Pickles, flowers, water fairies and a smattering of permaculture principals…

Most times when I paint it’s a whole lot of fun coming up with the painting titles…. like “In Her Mind, She’s Dancing”. The title came first–then I painted it—and then, I sold it—my first official fine-art sale!

The same thing happens when I write….I’ll title something then go on and on about it. Titles are different than names—which I tend to have an occasional memory block on—I remember the way things look, and can draw fairly accurately, but can’t remember the human-appointed name that’s been given.
But darn it, I really wanted to say something about pickles and flowers in my last—last months’ chat and then I forgot. And so now, I will.

It’s been a scramble at the Community Gardens to get our Art-Farm plots planted, get the workshop space settled, meet a few chomping critters, tend to their voracious needs and encourage them to spare a few leaves (Some of the broccoli survived, but, the basil is gone, gone, gone….although, we have more teeny, tiny basil seedlings being nurtured in flats).

And keeping up with the ever crazy-growing quack-grass….let me just say—Aaaarrrghhh– after spending two hours pulling out those intelligently designed wide, spreading, claw-like, root systems from our Medicine garden plot. And, another…..Aaaaaarrrrghhhhh…for my lower lumbar!

Now after a long month of long days, I have time to sit down and write, and, I can tell you that the pickles and the flowers are growing strong. Something about the soil on this farm, makes cucumbers grow like crazy! We have Smart Pickles, Northern Pickling Cucumbers, and Straight Eights how’s that for a few names? Please don’t ask me for the latin names, I’ll be sticking to Northern Michigan/Mid-western farm speak….

Our biggest challenge is trying to grow plants without a consistant water source. This is a big boo-boo on the Permaculture design principal checklist….before any real work of planting, a proper site anaylsis and water catchement system needed to be in place. In hindsight, our sensible wish is catching water in a couple of cisterns off the BIG, big barn roofs nearby, routing it down in hoses— and we will respectfully, propose this to Rolling Centuries Farm and the Rec Authority as plans continue for the gardens/farm improvement and rennovations.

What we do have and are grateful for is Sheriff Fossil and his work crew. These guys weekly tend to our Community Garden needs, by driving the Sheriff’s pick-up truck which is pulling a tank on wheels to the nearby creek, filling it and then delivering it to 100 gallon barrels which line the edges of our garden. I really appreciate the effort all of this takes, for the sake of our shared Community Garden space!

As it is, and has been for the past few years at this Community Garden, we work as a community and within a group system and so decisions and action sometimes come about slowly—Unfortunately, this happens lot’s slower than the needs and life-cycle of a plant in our short Northern Michigan growing season.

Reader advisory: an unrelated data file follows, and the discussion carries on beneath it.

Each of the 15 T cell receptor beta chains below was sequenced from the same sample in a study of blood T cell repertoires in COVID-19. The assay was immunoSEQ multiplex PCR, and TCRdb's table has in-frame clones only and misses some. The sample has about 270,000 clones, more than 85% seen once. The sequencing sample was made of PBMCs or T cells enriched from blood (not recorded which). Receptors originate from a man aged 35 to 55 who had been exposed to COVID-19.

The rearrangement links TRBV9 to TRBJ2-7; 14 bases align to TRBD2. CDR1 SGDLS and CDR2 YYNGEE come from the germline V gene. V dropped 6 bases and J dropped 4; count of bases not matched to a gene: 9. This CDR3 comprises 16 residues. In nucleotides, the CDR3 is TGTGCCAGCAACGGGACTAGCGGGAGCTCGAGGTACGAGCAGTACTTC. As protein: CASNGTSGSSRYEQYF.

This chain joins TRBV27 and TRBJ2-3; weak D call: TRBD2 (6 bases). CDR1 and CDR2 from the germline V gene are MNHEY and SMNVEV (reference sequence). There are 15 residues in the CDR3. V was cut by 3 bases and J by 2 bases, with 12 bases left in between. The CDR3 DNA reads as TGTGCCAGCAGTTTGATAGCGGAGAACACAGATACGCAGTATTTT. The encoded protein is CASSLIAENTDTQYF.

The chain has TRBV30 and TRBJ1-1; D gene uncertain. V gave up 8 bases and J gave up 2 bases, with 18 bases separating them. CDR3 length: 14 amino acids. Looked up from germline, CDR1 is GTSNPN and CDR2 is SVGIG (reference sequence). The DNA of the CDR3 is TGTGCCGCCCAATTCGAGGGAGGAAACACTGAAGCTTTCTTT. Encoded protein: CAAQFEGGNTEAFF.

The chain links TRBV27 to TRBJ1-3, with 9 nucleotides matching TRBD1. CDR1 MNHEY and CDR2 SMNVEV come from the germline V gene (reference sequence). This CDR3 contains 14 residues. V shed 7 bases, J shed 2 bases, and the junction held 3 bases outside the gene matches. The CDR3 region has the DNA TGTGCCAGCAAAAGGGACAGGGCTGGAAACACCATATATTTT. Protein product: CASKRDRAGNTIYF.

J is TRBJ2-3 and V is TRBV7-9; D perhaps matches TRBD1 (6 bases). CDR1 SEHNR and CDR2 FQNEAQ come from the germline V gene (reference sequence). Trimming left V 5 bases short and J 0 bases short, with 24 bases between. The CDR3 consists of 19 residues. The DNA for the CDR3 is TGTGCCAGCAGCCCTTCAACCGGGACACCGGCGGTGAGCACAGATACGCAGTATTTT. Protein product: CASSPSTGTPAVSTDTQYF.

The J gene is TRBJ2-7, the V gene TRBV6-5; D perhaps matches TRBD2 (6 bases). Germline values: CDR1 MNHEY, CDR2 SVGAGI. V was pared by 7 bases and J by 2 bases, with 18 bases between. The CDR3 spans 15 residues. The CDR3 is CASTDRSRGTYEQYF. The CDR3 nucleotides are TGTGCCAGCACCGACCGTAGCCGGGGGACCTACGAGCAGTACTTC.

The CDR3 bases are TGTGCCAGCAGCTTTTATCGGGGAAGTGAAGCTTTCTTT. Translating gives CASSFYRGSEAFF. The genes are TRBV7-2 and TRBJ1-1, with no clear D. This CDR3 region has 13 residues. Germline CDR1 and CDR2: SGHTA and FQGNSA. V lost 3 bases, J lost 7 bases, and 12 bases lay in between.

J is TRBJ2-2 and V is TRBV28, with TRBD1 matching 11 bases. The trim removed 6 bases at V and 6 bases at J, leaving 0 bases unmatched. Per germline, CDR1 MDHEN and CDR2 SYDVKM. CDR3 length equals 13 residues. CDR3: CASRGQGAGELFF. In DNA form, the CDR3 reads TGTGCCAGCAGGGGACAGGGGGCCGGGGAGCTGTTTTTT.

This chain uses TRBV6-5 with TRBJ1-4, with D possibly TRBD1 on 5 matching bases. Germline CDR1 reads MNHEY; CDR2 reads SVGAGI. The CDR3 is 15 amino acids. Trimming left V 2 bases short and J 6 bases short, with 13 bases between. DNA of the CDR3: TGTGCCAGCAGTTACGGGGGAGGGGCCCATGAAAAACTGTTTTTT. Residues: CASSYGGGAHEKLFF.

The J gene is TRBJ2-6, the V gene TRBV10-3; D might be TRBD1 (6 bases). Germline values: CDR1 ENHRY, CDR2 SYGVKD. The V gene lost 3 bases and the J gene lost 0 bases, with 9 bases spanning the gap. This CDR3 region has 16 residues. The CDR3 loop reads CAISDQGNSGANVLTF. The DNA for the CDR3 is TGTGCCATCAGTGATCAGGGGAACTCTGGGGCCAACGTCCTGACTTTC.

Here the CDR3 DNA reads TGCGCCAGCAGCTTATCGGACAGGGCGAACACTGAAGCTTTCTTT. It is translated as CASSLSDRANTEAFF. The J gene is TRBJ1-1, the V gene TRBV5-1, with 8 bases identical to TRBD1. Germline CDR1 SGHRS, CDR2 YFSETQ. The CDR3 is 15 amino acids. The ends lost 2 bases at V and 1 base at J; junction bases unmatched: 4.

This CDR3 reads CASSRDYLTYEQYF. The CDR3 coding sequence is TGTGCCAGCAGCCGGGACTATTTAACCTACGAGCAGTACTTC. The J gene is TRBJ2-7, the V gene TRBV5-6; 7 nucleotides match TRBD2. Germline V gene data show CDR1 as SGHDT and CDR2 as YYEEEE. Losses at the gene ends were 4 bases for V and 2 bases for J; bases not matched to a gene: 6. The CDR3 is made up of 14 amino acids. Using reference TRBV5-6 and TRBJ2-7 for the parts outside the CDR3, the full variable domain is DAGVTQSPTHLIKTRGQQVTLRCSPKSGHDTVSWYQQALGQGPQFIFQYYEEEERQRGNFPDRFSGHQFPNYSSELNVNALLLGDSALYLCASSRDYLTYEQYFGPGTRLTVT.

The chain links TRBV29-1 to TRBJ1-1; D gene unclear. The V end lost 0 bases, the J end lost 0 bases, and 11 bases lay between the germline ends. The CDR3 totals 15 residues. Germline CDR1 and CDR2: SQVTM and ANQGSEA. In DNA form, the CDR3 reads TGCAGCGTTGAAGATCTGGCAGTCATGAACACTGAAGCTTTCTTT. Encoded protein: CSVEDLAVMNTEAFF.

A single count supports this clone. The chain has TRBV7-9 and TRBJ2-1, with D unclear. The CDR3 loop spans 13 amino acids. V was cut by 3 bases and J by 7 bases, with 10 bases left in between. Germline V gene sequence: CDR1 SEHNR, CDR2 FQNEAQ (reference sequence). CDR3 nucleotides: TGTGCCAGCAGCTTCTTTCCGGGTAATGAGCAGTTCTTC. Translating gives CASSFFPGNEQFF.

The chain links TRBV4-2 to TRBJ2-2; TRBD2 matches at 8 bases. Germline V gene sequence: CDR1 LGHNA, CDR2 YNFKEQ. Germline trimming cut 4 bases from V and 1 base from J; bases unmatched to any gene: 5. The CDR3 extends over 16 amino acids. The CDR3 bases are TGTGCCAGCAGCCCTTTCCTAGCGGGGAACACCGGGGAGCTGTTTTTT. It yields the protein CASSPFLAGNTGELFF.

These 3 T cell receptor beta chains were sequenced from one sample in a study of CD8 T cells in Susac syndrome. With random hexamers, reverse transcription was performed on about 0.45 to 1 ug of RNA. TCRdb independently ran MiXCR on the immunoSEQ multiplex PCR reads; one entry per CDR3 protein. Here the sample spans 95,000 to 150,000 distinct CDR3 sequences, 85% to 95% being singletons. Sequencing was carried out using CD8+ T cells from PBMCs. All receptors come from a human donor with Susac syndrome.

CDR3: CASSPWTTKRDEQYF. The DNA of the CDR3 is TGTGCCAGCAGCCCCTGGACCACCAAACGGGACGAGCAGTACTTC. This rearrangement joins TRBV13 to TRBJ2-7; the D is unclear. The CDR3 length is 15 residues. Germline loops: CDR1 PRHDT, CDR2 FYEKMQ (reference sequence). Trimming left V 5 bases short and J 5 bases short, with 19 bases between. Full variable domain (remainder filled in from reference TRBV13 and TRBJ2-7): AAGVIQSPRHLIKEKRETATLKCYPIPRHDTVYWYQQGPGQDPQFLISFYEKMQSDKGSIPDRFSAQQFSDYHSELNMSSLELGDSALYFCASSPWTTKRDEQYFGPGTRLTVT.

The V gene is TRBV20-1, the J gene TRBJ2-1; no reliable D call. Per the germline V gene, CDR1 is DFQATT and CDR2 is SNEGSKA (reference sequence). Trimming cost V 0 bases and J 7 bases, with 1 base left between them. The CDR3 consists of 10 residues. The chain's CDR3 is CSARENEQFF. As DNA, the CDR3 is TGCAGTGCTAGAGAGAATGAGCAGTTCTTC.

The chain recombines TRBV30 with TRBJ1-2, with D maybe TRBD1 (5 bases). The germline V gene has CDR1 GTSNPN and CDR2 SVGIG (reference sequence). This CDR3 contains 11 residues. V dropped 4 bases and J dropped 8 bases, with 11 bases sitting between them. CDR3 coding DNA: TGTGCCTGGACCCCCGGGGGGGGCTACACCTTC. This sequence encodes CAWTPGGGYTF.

Even there is a permie lesson—-Thoughtful and protracted observation—-taking time to think about our relationship to each other and the earth and our needs and the earth’s needs—-and so we put another permaculture principal into action—The problem is the solution….we are the problem, we are the solution….

It’s then that we begin our Watering Fairy ritual of dipping our watering cans in the barrels and hiking, flitting, and dancing, to and fro, to our sweet, little thirsty plants.

Now’s the time for me to name some of our Water Fairies, who like Sheriff Fossil and his crew, weekly, arrive at the gardens and tend to our growing, plant families.

Kendra and McKenna are true Water fairies, as well as their mom Nancy. Kendra is the first, flitting, Art-Farm fairy that inspires me to write these words. She hits the garden gates and gets to work with a watering can, and does it in a gleeful and Tinkerbell-like way.

The Dent family, Christiane, Calvin and Lily faithfully visit our gardens every weekend and occaisionally there is a stone and stick sculpture, or is it a fairy ring that pops up in a corner near the Pickle Teepee or the Medicine garden?

Bailey and Allison, students at Central Grade Montessori–and their families stop by on Wednesday evenings to water and have joined our Art-Farm Ambassador program, which meets on Tuesday afternoons.

Jacob is working with us as one of the Art-farm Apprentices and helped create the sunflower signs that are marking the long drive back to the gardens, planted some of the garden beds, helped determine the farming ants invasion, and has done a fair share of watering.

All of us Water Fairies had lots of fun a few weeks back learning about an old garden tool that our neighbor gardener, Steve and his family, found which pre-dates (we imagine) a hoe and rake. We believe that Leonardo DaVinci designed this farming wonder and have named it: Leonardo. It looks like it came out of the 17th century, but it really tears through the soil and weeds!

It’s going to be in the high 80’s today, time to get to watering—


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